After their initial burst of violence backfired so spectacularly, the authorities switched to a gradual war of attrition, conducting sporadic clearance operations to chip away at the size of the camps that had sprung up in Admiralty, Causeway Bay and Mong Kok, and attacking the students in the media, casting them as enemies of normal Hong Kongers, disrupters of their lives. The last protesters were eventually cleared on 11 December, carried away singing pro-democracy songs, leaving behind a rough detritus of barricades, umbrellas and signs. A huge orange banner read: "It's just the beginning."
This was a common sentiment. And, indeed, despite the initial dejection over the sparse successes of the Umbrella Movement, it had a huge effect on Hong Kong politics, awakening a swath of young voters thought previously to be largely apathetic. Their influence was felt in parliamentary elections two years later, which saw a record turnout as more than 2 million voters in a city of just over 7 million returned a radically more pro-democracy and anti-Beijing legislature than ever before. Three months after the September vote, Leung Chun-ying, the much loathed chief executive who was the focus of much of the Umbrella protests, announced that he would not run for a second term, a move hailed as a victory by nearly all pro-democracy activists.
The protests had a profound effect on Hong Kong society and will be seen as a pivotal point in the city's history in decades to come. They were powerful not only because of the success of the organisers in getting hundreds of thousands to come out into the streets, but because the conversation around the protests and the expressions of solidarity with their demands were able to continue and evolve thanks to Hong Kong's relatively free media and, more importantly, the internet. Discussions of Hong Kong independence, which grew from a fringe idea before the Umbrella protests to a major influence on local politics, took place online, and a host of new publications catering to the 'Umbrella generation' were launched and thrived through social media. The new crop of young legislators, under near unceasing attack from the pro-Beijing establishment across a variety of fronts, was able to reach out directly to voters via Facebook and messaging apps, mobilising protests and shows of solidarity whenever needed.
Twenty-five years earlier, another group of students gathered on the streets of a different Chinese city. The climate in Beijing in 1989 was similar to that in Hong Kong in the months before the Umbrella Movement, as young people gathered to debate political reform and plot the way forward. Just as the Hong Kong students were inspired by a freewheeling press and academic culture protected by the city's constitution and guaranteed by the 'one country, two systems' agreement that underpinned it, the Tiananmen movement sprang from a remarkable period of openness and reflection in China. Many students who gathered on the square were inspired by the 1988 television programme 'River Elegy', which argued that China had become backward and oppressive and called for Western-style reform and modernisation. "After the Cultural Revolution, liberal thought began to sprout," legendary Chinese journalist Yang Jisheng said decades later. "Liberalism was an attack on one-party rule – it was the wish for democracy, the wish for rule of law, the wish for respect for the constitution."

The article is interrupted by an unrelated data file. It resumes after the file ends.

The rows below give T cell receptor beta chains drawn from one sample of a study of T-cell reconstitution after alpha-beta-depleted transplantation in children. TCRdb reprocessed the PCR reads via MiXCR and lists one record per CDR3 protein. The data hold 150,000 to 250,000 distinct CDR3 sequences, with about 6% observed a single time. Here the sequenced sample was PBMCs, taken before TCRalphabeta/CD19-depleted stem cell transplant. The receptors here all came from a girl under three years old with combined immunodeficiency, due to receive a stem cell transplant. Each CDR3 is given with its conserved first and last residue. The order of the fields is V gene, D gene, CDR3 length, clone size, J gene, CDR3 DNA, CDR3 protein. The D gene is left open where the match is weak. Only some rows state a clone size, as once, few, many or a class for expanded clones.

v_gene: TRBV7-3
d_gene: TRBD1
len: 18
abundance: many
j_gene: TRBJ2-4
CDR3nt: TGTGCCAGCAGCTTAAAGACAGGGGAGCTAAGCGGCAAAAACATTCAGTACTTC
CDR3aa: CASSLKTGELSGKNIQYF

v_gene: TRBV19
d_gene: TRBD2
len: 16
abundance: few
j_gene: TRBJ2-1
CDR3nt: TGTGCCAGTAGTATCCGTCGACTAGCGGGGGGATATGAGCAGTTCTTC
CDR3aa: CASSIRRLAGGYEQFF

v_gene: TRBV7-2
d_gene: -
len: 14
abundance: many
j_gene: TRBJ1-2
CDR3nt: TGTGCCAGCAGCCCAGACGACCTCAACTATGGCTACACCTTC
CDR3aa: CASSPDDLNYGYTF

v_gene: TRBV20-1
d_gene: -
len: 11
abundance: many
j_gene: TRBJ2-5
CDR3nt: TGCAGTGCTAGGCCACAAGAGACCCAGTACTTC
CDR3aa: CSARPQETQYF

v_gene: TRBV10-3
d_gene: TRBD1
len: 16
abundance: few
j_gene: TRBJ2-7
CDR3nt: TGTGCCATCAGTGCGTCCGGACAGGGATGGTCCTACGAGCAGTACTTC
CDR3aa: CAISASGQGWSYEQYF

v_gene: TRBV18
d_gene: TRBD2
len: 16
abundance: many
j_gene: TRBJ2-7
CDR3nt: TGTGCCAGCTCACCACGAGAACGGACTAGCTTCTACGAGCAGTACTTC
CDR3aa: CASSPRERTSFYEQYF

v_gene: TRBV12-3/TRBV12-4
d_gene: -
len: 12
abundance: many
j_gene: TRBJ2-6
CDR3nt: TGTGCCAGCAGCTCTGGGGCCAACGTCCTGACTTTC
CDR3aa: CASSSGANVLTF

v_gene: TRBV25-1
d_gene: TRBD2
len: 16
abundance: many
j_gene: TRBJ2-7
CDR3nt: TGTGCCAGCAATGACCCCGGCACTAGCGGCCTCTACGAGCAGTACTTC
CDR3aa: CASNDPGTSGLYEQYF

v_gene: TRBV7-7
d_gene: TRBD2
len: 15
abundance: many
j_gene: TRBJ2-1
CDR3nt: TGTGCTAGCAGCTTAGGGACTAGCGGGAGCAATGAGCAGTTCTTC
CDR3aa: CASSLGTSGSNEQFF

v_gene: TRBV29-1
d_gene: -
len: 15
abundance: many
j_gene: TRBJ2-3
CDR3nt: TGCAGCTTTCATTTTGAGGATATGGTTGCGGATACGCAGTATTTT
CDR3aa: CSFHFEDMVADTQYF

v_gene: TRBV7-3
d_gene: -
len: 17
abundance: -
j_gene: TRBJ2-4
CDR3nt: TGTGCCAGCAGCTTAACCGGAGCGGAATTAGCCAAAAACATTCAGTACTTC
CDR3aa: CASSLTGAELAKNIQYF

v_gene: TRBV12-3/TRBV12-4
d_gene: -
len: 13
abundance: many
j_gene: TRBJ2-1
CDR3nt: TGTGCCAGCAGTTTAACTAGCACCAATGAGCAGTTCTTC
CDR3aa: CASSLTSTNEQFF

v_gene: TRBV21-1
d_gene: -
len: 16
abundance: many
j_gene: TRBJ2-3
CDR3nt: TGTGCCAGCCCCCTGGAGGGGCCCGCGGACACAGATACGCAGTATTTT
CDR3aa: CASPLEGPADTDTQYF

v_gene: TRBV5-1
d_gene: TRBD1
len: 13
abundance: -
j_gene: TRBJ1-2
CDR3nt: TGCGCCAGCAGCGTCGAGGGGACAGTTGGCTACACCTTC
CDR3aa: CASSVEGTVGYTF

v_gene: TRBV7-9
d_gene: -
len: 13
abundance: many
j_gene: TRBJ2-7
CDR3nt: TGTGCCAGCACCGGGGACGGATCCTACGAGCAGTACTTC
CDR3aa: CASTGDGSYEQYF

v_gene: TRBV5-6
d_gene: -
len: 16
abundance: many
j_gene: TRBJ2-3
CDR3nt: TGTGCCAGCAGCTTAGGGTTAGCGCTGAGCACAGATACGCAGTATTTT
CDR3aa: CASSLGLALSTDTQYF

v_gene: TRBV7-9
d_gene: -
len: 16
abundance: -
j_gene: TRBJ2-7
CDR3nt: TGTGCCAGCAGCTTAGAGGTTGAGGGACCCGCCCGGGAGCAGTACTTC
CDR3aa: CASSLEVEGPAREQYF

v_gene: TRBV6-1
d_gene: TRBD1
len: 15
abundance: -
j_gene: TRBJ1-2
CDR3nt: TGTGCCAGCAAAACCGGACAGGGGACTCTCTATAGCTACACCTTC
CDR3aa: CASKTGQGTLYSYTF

The Hong Kong protests began with the wildcat takeover of Civic Square and quickly spiralled into something far bigger. Tiananmen began in early 1989 as an expression of mourning, as thousands gathered in the square to mark the death of reformist Party leader Hu Yaobang and use it as an opportunity to voice dissatisfaction with the government and the progress of reform. Students also took to the streets in Nanjing and Shanghai, as the unrest began to spread and anger grew. The People's Daily, the official Party mouthpiece, threw fuel on the fire with an editorial in late April denouncing the student movement, and accusing it of creating "turmoil". Just as the tear gas in Hong Kong years later would have the opposite effect to that intended, the Party's dismissal of the students' demands brought tens of thousands more demonstrators to the street. Protests continued into May, and the students became a permanent feature in Tiananmen. Without the internet, news about the struggle in Beijing spread much slower to the rest of the country, but it was carried by word of mouth and delegations sent to major cities to help 'spread the fire'. State media also did not take a consistent line against the students, with some reformist newspapers breaking with The People's Daily and voicing support for the protests. As the end of May approached, the turmoil that had begun in the capital risked spreading to the entire country, and the central leadership took an increasingly harder line. On 19 May, Zhao Ziyang, the popular reformist general secretary of the Party who advocated dialogue with the students, visited the square and apologised for having "come too late". Zhao was soon sidelined by the hardliners and placed under house arrest. The next day, Premier Li Peng declared martial law in Beijing.